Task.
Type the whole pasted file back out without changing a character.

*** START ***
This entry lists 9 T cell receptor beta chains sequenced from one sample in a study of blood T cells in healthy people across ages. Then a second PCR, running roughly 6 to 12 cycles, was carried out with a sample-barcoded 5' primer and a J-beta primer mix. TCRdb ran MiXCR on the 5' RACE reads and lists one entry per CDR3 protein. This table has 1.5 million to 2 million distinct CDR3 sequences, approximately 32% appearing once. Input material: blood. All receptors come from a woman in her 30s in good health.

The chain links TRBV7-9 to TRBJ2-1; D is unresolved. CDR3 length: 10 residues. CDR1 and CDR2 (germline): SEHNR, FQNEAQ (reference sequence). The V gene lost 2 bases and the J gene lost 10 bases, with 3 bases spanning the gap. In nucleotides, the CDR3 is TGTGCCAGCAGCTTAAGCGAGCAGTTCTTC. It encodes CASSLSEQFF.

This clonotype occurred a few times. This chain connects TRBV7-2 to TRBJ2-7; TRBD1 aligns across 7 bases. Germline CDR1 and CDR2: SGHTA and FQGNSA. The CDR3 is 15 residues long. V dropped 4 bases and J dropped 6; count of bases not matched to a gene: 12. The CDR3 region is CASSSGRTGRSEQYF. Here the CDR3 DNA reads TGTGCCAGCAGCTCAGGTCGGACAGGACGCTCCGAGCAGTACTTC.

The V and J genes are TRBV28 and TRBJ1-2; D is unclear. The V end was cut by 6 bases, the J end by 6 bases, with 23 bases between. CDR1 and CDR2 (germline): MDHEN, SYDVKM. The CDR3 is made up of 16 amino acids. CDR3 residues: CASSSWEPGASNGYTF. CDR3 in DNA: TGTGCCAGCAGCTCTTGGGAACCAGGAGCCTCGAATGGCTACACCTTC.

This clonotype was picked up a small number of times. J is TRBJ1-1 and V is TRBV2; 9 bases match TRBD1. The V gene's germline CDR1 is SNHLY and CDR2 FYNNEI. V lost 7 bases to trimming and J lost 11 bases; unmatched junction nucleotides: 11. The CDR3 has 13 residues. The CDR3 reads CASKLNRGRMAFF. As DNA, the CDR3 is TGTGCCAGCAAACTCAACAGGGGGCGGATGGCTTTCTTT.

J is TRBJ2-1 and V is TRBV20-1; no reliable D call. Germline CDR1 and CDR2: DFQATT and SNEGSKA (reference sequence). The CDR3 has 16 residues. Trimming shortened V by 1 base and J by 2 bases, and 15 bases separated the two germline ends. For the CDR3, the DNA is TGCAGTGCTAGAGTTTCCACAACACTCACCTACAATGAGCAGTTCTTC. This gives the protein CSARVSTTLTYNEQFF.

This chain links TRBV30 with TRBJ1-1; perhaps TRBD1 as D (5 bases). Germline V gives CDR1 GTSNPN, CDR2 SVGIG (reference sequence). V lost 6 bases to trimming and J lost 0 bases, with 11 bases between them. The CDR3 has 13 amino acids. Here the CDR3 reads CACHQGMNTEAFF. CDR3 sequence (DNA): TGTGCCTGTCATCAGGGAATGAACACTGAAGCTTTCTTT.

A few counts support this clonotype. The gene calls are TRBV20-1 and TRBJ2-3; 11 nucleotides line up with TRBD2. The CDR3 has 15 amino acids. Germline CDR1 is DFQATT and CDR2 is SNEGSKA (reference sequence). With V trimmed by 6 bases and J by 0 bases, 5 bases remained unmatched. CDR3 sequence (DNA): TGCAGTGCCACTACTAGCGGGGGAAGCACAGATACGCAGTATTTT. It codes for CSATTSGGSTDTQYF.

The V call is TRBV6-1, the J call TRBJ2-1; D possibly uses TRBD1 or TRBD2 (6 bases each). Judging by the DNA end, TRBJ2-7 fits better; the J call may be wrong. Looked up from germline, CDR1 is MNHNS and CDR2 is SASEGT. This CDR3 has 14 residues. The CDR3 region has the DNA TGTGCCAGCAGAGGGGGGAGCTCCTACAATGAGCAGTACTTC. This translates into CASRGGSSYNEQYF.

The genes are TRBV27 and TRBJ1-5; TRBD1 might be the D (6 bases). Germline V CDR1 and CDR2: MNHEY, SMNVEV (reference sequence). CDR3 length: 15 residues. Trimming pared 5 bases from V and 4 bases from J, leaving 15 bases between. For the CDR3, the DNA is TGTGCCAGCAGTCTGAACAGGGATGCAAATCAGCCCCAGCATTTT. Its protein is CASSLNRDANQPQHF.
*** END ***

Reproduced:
This entry lists 9 T cell receptor beta chains sequenced from one sample in a study of blood T cells in healthy people across ages. Then a second PCR, running roughly 6 to 12 cycles, was carried out with a sample-barcoded 5' primer and a J-beta primer mix. TCRdb ran MiXCR on the 5' RACE reads and lists one entry per CDR3 protein. This table has 1.5 million to 2 million distinct CDR3 sequences, approximately 32% appearing once. Input material: blood. All receptors come from a woman in her 30s in good health.

The chain links TRBV7-9 to TRBJ2-1; D is unresolved. CDR3 length: 10 residues. CDR1 and CDR2 (germline): SEHNR, FQNEAQ (reference sequence). The V gene lost 2 bases and the J gene lost 10 bases, with 3 bases spanning the gap. In nucleotides, the CDR3 is TGTGCCAGCAGCTTAAGCGAGCAGTTCTTC. It encodes CASSLSEQFF.

This clonotype occurred a few times. This chain connects TRBV7-2 to TRBJ2-7; TRBD1 aligns across 7 bases. Germline CDR1 and CDR2: SGHTA and FQGNSA. The CDR3 is 15 residues long. V dropped 4 bases and J dropped 6; count of bases not matched to a gene: 12. The CDR3 region is CASSSGRTGRSEQYF. Here the CDR3 DNA reads TGTGCCAGCAGCTCAGGTCGGACAGGACGCTCCGAGCAGTACTTC.

The V and J genes are TRBV28 and TRBJ1-2; D is unclear. The V end was cut by 6 bases, the J end by 6 bases, with 23 bases between. CDR1 and CDR2 (germline): MDHEN, SYDVKM. The CDR3 is made up of 16 amino acids. CDR3 residues: CASSSWEPGASNGYTF. CDR3 in DNA: TGTGCCAGCAGCTCTTGGGAACCAGGAGCCTCGAATGGCTACACCTTC.

This clonotype was picked up a small number of times. J is TRBJ1-1 and V is TRBV2; 9 bases match TRBD1. The V gene's germline CDR1 is SNHLY and CDR2 FYNNEI. V lost 7 bases to trimming and J lost 11 bases; unmatched junction nucleotides: 11. The CDR3 has 13 residues. The CDR3 reads CASKLNRGRMAFF. As DNA, the CDR3 is TGTGCCAGCAAACTCAACAGGGGGCGGATGGCTTTCTTT.

J is TRBJ2-1 and V is TRBV20-1; no reliable D call. Germline CDR1 and CDR2: DFQATT and SNEGSKA (reference sequence). The CDR3 has 16 residues. Trimming shortened V by 1 base and J by 2 bases, and 15 bases separated the two germline ends. For the CDR3, the DNA is TGCAGTGCTAGAGTTTCCACAACACTCACCTACAATGAGCAGTTCTTC. This gives the protein CSARVSTTLTYNEQFF.

This chain links TRBV30 with TRBJ1-1; perhaps TRBD1 as D (5 bases). Germline V gives CDR1 GTSNPN, CDR2 SVGIG (reference sequence). V lost 6 bases to trimming and J lost 0 bases, with 11 bases between them. The CDR3 has 13 amino acids. Here the CDR3 reads CACHQGMNTEAFF. CDR3 sequence (DNA): TGTGCCTGTCATCAGGGAATGAACACTGAAGCTTTCTTT.

A few counts support this clonotype. The gene calls are TRBV20-1 and TRBJ2-3; 11 nucleotides line up with TRBD2. The CDR3 has 15 amino acids. Germline CDR1 is DFQATT and CDR2 is SNEGSKA (reference sequence). With V trimmed by 6 bases and J by 0 bases, 5 bases remained unmatched. CDR3 sequence (DNA): TGCAGTGCCACTACTAGCGGGGGAAGCACAGATACGCAGTATTTT. It codes for CSATTSGGSTDTQYF.

The V call is TRBV6-1, the J call TRBJ2-1; D possibly uses TRBD1 or TRBD2 (6 bases each). Judging by the DNA end, TRBJ2-7 fits better; the J call may be wrong. Looked up from germline, CDR1 is MNHNS and CDR2 is SASEGT. This CDR3 has 14 residues. The CDR3 region has the DNA TGTGCCAGCAGAGGGGGGAGCTCCTACAATGAGCAGTACTTC. This translates into CASRGGSSYNEQYF.

The genes are TRBV27 and TRBJ1-5; TRBD1 might be the D (6 bases). Germline V CDR1 and CDR2: MNHEY, SMNVEV (reference sequence). CDR3 length: 15 residues. Trimming pared 5 bases from V and 4 bases from J, leaving 15 bases between. For the CDR3, the DNA is TGTGCCAGCAGTCTGAACAGGGATGCAAATCAGCCCCAGCATTTT. Its protein is CASSLNRDANQPQHF.